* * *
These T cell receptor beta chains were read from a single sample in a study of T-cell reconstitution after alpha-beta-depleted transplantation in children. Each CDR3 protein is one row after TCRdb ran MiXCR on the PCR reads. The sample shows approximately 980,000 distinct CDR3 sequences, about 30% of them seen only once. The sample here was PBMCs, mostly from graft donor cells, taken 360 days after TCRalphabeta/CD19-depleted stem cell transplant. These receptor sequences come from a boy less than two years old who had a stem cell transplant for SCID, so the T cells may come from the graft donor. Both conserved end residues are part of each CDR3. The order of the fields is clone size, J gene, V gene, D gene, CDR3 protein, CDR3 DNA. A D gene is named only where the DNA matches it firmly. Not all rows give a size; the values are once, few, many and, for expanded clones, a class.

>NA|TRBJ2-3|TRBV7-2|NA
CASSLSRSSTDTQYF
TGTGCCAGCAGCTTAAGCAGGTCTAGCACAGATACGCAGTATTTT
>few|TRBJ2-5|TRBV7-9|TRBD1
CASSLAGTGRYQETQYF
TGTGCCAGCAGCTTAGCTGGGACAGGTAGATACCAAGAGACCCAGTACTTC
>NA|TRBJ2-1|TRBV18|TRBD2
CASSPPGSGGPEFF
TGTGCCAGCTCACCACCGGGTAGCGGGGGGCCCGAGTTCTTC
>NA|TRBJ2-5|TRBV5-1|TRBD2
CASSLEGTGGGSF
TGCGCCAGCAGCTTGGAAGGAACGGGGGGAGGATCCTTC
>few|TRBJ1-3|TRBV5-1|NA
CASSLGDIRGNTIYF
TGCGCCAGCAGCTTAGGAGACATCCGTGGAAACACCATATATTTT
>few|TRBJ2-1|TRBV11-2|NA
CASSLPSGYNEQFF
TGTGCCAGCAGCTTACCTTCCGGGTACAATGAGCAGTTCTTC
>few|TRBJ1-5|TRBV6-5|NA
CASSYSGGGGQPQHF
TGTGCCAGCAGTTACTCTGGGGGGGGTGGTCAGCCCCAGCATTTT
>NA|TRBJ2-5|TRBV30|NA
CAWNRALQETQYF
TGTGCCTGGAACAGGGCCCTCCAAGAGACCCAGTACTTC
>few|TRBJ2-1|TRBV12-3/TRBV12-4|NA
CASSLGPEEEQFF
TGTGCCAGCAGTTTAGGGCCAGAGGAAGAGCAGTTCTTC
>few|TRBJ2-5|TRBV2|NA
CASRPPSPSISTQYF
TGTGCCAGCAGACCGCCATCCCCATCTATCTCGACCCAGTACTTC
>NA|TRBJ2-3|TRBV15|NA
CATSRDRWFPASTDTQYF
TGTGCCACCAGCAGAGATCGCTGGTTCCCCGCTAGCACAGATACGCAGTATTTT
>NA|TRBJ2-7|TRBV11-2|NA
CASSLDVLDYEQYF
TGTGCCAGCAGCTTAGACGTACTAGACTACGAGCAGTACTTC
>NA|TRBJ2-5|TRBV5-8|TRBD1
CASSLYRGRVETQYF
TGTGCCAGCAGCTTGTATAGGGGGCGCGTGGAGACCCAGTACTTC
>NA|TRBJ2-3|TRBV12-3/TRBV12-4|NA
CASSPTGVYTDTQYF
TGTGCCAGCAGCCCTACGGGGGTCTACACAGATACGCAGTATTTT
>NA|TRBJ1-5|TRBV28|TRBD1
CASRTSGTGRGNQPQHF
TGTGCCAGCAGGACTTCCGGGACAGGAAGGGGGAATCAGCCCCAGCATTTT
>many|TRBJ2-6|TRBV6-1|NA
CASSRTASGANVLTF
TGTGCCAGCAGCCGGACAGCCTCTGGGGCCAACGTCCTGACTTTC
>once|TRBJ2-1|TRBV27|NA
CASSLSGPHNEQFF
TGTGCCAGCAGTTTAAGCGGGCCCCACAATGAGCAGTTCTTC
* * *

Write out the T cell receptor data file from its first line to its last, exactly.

These T cell receptor beta chains were read from a single sample in a study of T-cell reconstitution after alpha-beta-depleted transplantation in children. Each CDR3 protein is one row after TCRdb ran MiXCR on the PCR reads. The sample shows approximately 980,000 distinct CDR3 sequences, about 30% of them seen only once. The sample here was PBMCs, mostly from graft donor cells, taken 360 days after TCRalphabeta/CD19-depleted stem cell transplant. These receptor sequences come from a boy less than two years old who had a stem cell transplant for SCID, so the T cells may come from the graft donor. Both conserved end residues are part of each CDR3. The order of the fields is clone size, J gene, V gene, D gene, CDR3 protein, CDR3 DNA. A D gene is named only where the DNA matches it firmly. Not all rows give a size; the values are once, few, many and, for expanded clones, a class.

>NA|TRBJ2-3|TRBV7-2|NA
CASSLSRSSTDTQYF
TGTGCCAGCAGCTTAAGCAGGTCTAGCACAGATACGCAGTATTTT
>few|TRBJ2-5|TRBV7-9|TRBD1
CASSLAGTGRYQETQYF
TGTGCCAGCAGCTTAGCTGGGACAGGTAGATACCAAGAGACCCAGTACTTC
>NA|TRBJ2-1|TRBV18|TRBD2
CASSPPGSGGPEFF
TGTGCCAGCTCACCACCGGGTAGCGGGGGGCCCGAGTTCTTC
>NA|TRBJ2-5|TRBV5-1|TRBD2
CASSLEGTGGGSF
TGCGCCAGCAGCTTGGAAGGAACGGGGGGAGGATCCTTC
>few|TRBJ1-3|TRBV5-1|NA
CASSLGDIRGNTIYF
TGCGCCAGCAGCTTAGGAGACATCCGTGGAAACACCATATATTTT
>few|TRBJ2-1|TRBV11-2|NA
CASSLPSGYNEQFF
TGTGCCAGCAGCTTACCTTCCGGGTACAATGAGCAGTTCTTC
>few|TRBJ1-5|TRBV6-5|NA
CASSYSGGGGQPQHF
TGTGCCAGCAGTTACTCTGGGGGGGGTGGTCAGCCCCAGCATTTT
>NA|TRBJ2-5|TRBV30|NA
CAWNRALQETQYF
TGTGCCTGGAACAGGGCCCTCCAAGAGACCCAGTACTTC
>few|TRBJ2-1|TRBV12-3/TRBV12-4|NA
CASSLGPEEEQFF
TGTGCCAGCAGTTTAGGGCCAGAGGAAGAGCAGTTCTTC
>few|TRBJ2-5|TRBV2|NA
CASRPPSPSISTQYF
TGTGCCAGCAGACCGCCATCCCCATCTATCTCGACCCAGTACTTC
>NA|TRBJ2-3|TRBV15|NA
CATSRDRWFPASTDTQYF
TGTGCCACCAGCAGAGATCGCTGGTTCCCCGCTAGCACAGATACGCAGTATTTT
>NA|TRBJ2-7|TRBV11-2|NA
CASSLDVLDYEQYF
TGTGCCAGCAGCTTAGACGTACTAGACTACGAGCAGTACTTC
>NA|TRBJ2-5|TRBV5-8|TRBD1
CASSLYRGRVETQYF
TGTGCCAGCAGCTTGTATAGGGGGCGCGTGGAGACCCAGTACTTC
>NA|TRBJ2-3|TRBV12-3/TRBV12-4|NA
CASSPTGVYTDTQYF
TGTGCCAGCAGCCCTACGGGGGTCTACACAGATACGCAGTATTTT
>NA|TRBJ1-5|TRBV28|TRBD1
CASRTSGTGRGNQPQHF
TGTGCCAGCAGGACTTCCGGGACAGGAAGGGGGAATCAGCCCCAGCATTTT
>many|TRBJ2-6|TRBV6-1|NA
CASSRTASGANVLTF
TGTGCCAGCAGCCGGACAGCCTCTGGGGCCAACGTCCTGACTTTC
>once|TRBJ2-1|TRBV27|NA
CASSLSGPHNEQFF
TGTGCCAGCAGTTTAAGCGGGCCCCACAATGAGCAGTTCTTC